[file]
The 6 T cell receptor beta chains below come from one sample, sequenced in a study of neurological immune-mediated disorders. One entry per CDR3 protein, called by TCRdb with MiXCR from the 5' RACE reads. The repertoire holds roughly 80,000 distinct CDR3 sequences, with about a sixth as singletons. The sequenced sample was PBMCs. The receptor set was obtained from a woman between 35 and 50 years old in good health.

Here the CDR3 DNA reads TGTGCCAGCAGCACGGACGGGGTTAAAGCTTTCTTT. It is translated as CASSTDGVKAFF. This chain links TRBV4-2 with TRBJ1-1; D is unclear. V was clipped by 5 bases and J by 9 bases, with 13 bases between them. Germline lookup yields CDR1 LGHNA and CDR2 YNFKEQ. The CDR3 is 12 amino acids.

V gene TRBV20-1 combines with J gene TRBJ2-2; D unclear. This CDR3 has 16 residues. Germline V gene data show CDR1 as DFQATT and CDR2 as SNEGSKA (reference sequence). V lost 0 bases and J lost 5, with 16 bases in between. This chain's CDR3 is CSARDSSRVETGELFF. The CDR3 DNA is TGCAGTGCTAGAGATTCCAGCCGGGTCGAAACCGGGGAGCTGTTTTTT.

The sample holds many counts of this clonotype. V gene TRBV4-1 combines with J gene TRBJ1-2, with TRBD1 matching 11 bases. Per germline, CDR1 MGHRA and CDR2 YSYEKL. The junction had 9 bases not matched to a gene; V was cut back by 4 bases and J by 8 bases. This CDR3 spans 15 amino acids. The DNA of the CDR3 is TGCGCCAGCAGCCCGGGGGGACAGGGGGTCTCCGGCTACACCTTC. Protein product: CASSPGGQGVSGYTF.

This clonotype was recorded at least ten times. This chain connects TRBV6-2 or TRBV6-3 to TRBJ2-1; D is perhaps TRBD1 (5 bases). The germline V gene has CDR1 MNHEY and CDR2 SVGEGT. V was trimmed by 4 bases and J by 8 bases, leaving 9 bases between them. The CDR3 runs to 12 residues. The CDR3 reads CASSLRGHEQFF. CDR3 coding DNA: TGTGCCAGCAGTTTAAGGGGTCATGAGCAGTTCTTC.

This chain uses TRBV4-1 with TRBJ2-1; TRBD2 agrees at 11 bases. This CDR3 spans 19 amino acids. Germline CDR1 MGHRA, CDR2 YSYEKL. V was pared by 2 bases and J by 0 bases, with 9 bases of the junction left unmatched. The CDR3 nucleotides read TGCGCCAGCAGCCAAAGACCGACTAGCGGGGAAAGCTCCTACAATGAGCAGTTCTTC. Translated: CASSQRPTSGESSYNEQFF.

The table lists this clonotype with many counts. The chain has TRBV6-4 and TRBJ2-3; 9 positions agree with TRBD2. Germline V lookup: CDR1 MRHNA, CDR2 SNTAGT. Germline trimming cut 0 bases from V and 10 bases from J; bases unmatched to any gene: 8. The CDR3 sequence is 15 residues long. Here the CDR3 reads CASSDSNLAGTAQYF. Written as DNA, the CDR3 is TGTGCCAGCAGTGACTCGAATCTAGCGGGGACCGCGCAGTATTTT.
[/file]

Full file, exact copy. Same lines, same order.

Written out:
The 6 T cell receptor beta chains below come from one sample, sequenced in a study of neurological immune-mediated disorders. One entry per CDR3 protein, called by TCRdb with MiXCR from the 5' RACE reads. The repertoire holds roughly 80,000 distinct CDR3 sequences, with about a sixth as singletons. The sequenced sample was PBMCs. The receptor set was obtained from a woman between 35 and 50 years old in good health.

Here the CDR3 DNA reads TGTGCCAGCAGCACGGACGGGGTTAAAGCTTTCTTT. It is translated as CASSTDGVKAFF. This chain links TRBV4-2 with TRBJ1-1; D is unclear. V was clipped by 5 bases and J by 9 bases, with 13 bases between them. Germline lookup yields CDR1 LGHNA and CDR2 YNFKEQ. The CDR3 is 12 amino acids.

V gene TRBV20-1 combines with J gene TRBJ2-2; D unclear. This CDR3 has 16 residues. Germline V gene data show CDR1 as DFQATT and CDR2 as SNEGSKA (reference sequence). V lost 0 bases and J lost 5, with 16 bases in between. This chain's CDR3 is CSARDSSRVETGELFF. The CDR3 DNA is TGCAGTGCTAGAGATTCCAGCCGGGTCGAAACCGGGGAGCTGTTTTTT.

The sample holds many counts of this clonotype. V gene TRBV4-1 combines with J gene TRBJ1-2, with TRBD1 matching 11 bases. Per germline, CDR1 MGHRA and CDR2 YSYEKL. The junction had 9 bases not matched to a gene; V was cut back by 4 bases and J by 8 bases. This CDR3 spans 15 amino acids. The DNA of the CDR3 is TGCGCCAGCAGCCCGGGGGGACAGGGGGTCTCCGGCTACACCTTC. Protein product: CASSPGGQGVSGYTF.

This clonotype was recorded at least ten times. This chain connects TRBV6-2 or TRBV6-3 to TRBJ2-1; D is perhaps TRBD1 (5 bases). The germline V gene has CDR1 MNHEY and CDR2 SVGEGT. V was trimmed by 4 bases and J by 8 bases, leaving 9 bases between them. The CDR3 runs to 12 residues. The CDR3 reads CASSLRGHEQFF. CDR3 coding DNA: TGTGCCAGCAGTTTAAGGGGTCATGAGCAGTTCTTC.

This chain uses TRBV4-1 with TRBJ2-1; TRBD2 agrees at 11 bases. This CDR3 spans 19 amino acids. Germline CDR1 MGHRA, CDR2 YSYEKL. V was pared by 2 bases and J by 0 bases, with 9 bases of the junction left unmatched. The CDR3 nucleotides read TGCGCCAGCAGCCAAAGACCGACTAGCGGGGAAAGCTCCTACAATGAGCAGTTCTTC. Translated: CASSQRPTSGESSYNEQFF.

The table lists this clonotype with many counts. The chain has TRBV6-4 and TRBJ2-3; 9 positions agree with TRBD2. Germline V lookup: CDR1 MRHNA, CDR2 SNTAGT. Germline trimming cut 0 bases from V and 10 bases from J; bases unmatched to any gene: 8. The CDR3 sequence is 15 residues long. Here the CDR3 reads CASSDSNLAGTAQYF. Written as DNA, the CDR3 is TGTGCCAGCAGTGACTCGAATCTAGCGGGGACCGCGCAGTATTTT.